MONTEREY COUNTY — Monterey County Health Officer Dr. Edward Moreno said the county continues to make Covid-19 vaccines available and is looking toward younger demographics to raise vaccination rates during a press briefing on June 9.
Of county residents age 12 and older, 63% have received at least one dose of a Covid-19 vaccine, a rate that has held steady for weeks.
“I think we really need to focus our efforts in trying to get as many teenagers vaccinated as possible,” Moreno said. “I think that’s really what we’re working on. So we’ll continue to try to get vaccine over to those vaccine providers who historically have been vaccinating kids for school entry.”
Moreno also explained the county is working on getting smaller vaccine dosages for younger residents, and distribute those to providers.
“We have more work to do and will try to vaccinate as many as we can,” he said.
Weekly Covid-19 vaccination totals in the county had been on the rise since the week ending Feb. 13, when 9,500 people received their shots that week. Those first- and second-dose totals continued to increase up to the peak of 33,910 during the week ending April 10, and has since been on the decline.
In the week ending May 22, 11,220 residents got shots, while the total dipped to 2,640 in the week ending May 29, and the latest reported weekly total was 2,340 in the week ending June 5.
“We should remember that we’re at a different place in the pandemic than we were when the vaccine was first available,” Moreno said. “The demand exceeded the availability and supply of the vaccine. That was a very different time in pandemic response than we’re in now. Many of those people have already been vaccinated. We have more people vaccinated than unvaccinated.”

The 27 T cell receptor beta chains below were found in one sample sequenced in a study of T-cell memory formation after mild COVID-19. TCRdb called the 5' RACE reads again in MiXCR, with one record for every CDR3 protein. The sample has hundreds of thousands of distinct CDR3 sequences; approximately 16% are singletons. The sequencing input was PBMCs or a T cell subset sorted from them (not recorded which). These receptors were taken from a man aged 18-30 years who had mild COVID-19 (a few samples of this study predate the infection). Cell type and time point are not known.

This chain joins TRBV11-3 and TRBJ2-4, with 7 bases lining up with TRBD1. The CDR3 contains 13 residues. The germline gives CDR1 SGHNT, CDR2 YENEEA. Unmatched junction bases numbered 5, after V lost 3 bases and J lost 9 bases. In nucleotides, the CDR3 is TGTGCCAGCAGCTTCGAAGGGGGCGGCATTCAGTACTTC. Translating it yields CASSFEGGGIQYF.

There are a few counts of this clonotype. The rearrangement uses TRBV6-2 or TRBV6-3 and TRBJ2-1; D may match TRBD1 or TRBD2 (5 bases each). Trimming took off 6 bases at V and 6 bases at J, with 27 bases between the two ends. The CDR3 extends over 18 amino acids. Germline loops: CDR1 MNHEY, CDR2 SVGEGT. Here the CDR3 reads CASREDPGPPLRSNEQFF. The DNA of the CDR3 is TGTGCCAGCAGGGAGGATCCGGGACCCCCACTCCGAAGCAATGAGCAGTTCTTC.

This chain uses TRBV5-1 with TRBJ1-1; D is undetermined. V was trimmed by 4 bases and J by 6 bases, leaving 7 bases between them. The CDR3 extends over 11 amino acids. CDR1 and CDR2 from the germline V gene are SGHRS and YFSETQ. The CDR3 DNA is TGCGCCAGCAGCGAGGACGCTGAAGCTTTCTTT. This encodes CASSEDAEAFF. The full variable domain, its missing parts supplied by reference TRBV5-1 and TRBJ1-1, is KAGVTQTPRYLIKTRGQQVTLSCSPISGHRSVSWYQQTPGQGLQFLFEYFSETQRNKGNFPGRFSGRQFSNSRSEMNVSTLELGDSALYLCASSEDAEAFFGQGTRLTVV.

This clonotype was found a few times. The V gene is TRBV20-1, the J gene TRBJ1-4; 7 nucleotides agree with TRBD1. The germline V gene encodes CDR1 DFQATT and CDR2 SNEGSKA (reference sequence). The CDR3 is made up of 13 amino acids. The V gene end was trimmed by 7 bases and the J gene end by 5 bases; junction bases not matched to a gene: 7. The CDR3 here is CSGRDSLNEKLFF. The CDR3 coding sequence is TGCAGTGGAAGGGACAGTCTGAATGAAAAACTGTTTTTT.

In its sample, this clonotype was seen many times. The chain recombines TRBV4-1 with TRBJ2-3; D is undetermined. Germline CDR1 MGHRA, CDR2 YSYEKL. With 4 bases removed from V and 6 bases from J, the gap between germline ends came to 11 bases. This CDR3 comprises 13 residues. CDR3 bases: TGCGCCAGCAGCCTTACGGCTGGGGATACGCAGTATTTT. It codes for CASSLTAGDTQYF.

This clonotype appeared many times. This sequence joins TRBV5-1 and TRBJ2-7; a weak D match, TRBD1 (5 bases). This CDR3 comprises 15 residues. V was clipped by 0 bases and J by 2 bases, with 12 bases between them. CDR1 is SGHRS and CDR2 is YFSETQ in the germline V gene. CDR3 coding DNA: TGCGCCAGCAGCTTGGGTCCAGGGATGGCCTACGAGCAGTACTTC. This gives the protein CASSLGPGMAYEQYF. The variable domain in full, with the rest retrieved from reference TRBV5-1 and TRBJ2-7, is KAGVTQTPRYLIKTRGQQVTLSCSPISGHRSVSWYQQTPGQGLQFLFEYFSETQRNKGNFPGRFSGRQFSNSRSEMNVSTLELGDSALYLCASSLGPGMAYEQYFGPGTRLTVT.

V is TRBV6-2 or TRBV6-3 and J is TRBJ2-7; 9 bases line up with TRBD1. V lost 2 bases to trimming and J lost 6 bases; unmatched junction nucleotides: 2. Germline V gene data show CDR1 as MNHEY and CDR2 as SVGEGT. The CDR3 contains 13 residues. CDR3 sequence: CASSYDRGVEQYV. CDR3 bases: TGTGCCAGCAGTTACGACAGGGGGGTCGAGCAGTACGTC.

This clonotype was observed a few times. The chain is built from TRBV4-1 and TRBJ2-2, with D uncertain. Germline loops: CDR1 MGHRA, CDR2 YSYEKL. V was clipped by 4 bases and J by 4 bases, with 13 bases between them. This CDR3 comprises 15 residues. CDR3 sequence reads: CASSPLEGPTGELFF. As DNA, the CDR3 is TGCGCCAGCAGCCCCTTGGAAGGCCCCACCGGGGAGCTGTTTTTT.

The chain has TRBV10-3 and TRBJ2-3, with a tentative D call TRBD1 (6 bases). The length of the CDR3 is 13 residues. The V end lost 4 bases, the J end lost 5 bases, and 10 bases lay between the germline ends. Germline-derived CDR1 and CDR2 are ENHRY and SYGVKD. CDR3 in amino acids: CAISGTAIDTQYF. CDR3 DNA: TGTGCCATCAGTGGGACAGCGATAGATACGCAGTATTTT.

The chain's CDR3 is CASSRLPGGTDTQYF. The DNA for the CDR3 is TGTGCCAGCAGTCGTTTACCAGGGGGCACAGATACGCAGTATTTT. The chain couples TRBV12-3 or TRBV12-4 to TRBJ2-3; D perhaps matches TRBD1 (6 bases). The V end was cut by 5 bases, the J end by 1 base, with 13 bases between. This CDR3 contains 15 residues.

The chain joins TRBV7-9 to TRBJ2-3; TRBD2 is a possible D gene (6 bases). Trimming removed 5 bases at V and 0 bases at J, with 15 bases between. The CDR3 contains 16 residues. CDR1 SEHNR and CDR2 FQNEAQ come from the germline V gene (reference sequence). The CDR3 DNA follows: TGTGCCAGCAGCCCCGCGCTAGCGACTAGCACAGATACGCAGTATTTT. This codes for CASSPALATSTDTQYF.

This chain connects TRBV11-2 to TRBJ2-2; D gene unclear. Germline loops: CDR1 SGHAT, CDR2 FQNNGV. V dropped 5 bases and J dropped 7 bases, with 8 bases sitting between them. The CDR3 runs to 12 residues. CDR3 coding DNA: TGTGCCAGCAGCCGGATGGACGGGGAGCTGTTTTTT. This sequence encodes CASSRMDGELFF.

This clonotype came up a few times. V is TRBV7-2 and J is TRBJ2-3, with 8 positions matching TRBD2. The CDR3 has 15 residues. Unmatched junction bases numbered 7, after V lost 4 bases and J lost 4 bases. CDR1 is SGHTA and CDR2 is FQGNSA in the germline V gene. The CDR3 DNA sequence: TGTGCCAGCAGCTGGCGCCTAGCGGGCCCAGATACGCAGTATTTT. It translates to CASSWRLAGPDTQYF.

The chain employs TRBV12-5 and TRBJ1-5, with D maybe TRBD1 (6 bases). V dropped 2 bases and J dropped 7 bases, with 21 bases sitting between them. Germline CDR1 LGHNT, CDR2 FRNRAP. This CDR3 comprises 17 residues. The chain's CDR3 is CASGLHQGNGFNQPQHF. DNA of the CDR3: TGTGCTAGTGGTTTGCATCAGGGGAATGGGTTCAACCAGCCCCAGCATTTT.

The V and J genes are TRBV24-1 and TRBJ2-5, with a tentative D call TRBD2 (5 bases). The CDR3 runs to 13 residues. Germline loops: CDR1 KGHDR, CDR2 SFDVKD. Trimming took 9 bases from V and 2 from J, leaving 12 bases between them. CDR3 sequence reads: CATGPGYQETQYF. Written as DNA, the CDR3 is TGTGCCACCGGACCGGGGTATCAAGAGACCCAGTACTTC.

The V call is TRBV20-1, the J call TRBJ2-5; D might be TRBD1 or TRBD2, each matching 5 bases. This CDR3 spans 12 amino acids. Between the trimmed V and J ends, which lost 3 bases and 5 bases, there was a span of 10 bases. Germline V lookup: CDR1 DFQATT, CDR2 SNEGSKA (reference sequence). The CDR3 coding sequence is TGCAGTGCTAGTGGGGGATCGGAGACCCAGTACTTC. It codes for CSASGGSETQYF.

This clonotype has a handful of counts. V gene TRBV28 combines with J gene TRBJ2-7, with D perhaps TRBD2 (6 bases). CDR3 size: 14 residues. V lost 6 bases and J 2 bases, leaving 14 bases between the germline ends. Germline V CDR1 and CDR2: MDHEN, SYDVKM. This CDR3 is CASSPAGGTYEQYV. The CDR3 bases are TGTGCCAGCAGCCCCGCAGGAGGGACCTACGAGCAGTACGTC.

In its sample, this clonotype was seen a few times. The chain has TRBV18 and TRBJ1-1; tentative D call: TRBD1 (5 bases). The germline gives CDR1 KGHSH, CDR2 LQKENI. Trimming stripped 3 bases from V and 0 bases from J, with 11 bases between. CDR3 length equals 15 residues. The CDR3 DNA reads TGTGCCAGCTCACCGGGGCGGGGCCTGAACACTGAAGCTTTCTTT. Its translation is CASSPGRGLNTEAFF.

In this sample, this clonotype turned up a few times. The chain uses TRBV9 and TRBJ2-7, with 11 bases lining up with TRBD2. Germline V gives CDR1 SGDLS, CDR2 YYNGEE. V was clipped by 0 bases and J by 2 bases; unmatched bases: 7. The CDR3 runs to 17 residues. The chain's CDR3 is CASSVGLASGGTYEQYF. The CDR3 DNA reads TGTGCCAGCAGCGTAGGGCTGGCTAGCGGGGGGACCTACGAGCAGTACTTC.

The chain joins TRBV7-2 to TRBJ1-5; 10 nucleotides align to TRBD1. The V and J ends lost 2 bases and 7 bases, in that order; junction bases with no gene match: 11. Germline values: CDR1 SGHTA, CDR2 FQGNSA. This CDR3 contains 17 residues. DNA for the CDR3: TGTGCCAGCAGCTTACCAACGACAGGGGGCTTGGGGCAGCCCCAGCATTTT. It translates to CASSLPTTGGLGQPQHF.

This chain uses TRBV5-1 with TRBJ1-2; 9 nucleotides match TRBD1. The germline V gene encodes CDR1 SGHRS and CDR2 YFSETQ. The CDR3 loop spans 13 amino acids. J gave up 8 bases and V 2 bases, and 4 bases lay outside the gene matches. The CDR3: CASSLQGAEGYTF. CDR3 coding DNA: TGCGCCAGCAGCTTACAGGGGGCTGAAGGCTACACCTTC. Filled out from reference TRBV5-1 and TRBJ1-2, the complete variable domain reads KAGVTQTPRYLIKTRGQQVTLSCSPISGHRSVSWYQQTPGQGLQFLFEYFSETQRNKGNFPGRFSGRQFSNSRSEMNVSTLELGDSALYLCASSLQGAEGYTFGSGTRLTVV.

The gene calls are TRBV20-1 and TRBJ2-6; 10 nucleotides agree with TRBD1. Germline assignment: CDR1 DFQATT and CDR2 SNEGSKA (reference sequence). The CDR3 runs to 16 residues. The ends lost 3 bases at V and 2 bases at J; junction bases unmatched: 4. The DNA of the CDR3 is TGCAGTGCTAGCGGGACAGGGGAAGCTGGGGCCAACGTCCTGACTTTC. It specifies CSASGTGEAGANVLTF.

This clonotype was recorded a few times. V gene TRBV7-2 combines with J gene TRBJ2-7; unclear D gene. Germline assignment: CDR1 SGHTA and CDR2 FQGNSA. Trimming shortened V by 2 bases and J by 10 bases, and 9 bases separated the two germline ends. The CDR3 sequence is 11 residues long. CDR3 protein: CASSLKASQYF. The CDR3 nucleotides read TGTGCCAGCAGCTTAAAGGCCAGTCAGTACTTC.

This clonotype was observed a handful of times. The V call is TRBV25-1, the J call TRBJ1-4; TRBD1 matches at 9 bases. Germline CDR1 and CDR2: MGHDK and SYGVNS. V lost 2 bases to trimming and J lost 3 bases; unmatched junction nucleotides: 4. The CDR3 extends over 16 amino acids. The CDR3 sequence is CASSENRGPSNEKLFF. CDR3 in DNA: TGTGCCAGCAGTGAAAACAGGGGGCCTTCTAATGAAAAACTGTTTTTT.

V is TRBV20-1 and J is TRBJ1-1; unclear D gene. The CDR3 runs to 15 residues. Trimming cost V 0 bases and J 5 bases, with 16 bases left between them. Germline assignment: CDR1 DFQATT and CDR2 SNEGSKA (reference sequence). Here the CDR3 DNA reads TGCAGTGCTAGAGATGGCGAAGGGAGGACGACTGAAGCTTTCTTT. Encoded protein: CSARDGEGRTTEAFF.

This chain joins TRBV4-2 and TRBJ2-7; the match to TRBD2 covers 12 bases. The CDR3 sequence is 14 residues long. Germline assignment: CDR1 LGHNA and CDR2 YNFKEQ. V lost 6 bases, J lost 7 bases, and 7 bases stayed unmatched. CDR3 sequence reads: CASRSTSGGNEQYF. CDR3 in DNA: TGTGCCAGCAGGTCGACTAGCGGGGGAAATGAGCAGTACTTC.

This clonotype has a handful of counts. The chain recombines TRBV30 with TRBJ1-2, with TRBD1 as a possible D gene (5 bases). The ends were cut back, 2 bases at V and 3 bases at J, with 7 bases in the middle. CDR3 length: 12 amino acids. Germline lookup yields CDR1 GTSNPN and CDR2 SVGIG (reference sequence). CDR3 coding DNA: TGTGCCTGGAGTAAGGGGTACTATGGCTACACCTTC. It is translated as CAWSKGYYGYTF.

Of those who remain unvaccinated, he said the county’s communications team is working on messaging and outreach.
As of Monday, Monterey County has reported 43,804 confirmed cases of Covid-19 and a total of 420 deaths. Three patients were currently hospitalized.
Moreno was asked about shifts in the Covid-related death totals, which had gone through a recent change. He explained he didn’t know if deaths attributed to Covid-19 were later determined to not be from the disease.
The cause was most likely that the deaths were shifted to a different county once it was discovered they were not in fact residents of Monterey County.
“Some people who passed away were assigned to Monterey County, and when we investigate we find out the person wasn’t really a Monterey County resident, maybe a Santa Cruz County resident,” Moreno said.